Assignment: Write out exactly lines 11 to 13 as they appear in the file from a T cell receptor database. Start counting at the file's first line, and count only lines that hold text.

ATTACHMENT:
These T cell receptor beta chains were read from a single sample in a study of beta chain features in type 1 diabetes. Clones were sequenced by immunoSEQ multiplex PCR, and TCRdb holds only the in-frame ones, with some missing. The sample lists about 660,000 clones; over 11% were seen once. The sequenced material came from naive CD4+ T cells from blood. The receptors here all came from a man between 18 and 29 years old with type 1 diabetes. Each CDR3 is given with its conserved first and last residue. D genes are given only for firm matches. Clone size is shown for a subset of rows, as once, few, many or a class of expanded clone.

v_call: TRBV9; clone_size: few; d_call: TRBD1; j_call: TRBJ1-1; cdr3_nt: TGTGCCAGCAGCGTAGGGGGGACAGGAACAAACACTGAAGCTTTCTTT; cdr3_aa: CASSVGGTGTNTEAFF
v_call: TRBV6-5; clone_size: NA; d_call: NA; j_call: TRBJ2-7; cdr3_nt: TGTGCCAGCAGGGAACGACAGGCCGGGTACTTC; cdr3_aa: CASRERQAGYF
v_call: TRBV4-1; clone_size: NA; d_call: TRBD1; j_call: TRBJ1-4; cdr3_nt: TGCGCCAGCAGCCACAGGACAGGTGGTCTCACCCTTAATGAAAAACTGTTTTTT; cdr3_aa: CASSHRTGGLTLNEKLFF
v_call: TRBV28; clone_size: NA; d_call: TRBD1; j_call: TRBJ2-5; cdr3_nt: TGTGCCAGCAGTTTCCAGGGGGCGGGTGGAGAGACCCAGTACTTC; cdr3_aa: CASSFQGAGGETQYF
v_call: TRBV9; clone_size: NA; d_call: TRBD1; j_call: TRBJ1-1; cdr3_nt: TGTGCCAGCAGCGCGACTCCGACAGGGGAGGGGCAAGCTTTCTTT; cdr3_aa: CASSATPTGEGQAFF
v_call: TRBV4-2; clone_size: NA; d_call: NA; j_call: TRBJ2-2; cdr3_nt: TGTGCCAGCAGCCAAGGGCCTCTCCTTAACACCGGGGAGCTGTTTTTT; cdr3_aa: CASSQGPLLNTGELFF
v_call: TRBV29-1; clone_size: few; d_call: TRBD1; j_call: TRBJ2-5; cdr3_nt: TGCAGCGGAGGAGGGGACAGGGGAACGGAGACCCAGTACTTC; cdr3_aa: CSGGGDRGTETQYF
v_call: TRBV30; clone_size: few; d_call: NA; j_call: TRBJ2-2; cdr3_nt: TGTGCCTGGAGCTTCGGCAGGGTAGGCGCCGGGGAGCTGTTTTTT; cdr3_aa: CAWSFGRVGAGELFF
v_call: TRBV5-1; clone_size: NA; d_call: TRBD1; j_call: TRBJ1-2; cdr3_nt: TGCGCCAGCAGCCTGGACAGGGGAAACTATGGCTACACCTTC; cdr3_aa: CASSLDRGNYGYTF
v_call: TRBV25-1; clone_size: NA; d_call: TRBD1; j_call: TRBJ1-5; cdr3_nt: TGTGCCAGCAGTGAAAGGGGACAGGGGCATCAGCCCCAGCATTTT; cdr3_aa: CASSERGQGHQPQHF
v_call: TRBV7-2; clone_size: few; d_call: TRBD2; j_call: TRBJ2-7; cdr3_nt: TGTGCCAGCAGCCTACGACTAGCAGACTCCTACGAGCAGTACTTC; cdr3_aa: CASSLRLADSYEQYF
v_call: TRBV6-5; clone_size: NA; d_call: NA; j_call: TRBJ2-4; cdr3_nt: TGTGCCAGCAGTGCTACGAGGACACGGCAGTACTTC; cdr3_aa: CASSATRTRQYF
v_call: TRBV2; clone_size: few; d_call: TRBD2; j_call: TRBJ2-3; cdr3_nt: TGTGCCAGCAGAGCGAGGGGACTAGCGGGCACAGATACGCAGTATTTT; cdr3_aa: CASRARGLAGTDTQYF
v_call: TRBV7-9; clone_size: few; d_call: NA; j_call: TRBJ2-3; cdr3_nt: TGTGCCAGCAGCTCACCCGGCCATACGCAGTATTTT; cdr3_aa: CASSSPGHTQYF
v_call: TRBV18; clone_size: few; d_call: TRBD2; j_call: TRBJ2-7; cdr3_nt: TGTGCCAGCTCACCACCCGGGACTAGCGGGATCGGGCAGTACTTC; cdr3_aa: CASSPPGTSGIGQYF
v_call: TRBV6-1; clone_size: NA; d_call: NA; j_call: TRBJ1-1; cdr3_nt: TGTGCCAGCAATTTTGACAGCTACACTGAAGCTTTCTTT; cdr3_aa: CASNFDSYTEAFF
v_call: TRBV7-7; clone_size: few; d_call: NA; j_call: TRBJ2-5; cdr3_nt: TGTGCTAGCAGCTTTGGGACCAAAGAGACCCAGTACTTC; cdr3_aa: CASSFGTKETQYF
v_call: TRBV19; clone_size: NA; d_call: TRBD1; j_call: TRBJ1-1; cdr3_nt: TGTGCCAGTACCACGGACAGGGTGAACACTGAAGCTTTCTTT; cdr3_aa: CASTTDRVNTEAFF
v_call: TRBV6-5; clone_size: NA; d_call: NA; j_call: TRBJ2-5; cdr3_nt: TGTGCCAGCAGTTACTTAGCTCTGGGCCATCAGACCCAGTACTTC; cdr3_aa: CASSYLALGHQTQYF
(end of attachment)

v_call: TRBV25-1; clone_size: NA; d_call: TRBD1; j_call: TRBJ1-5; cdr3_nt: TGTGCCAGCAGTGAAAGGGGACAGGGGCATCAGCCCCAGCATTTT; cdr3_aa: CASSERGQGHQPQHF
v_call: TRBV7-2; clone_size: few; d_call: TRBD2; j_call: TRBJ2-7; cdr3_nt: TGTGCCAGCAGCCTACGACTAGCAGACTCCTACGAGCAGTACTTC; cdr3_aa: CASSLRLADSYEQYF
v_call: TRBV6-5; clone_size: NA; d_call: NA; j_call: TRBJ2-4; cdr3_nt: TGTGCCAGCAGTGCTACGAGGACACGGCAGTACTTC; cdr3_aa: CASSATRTRQYF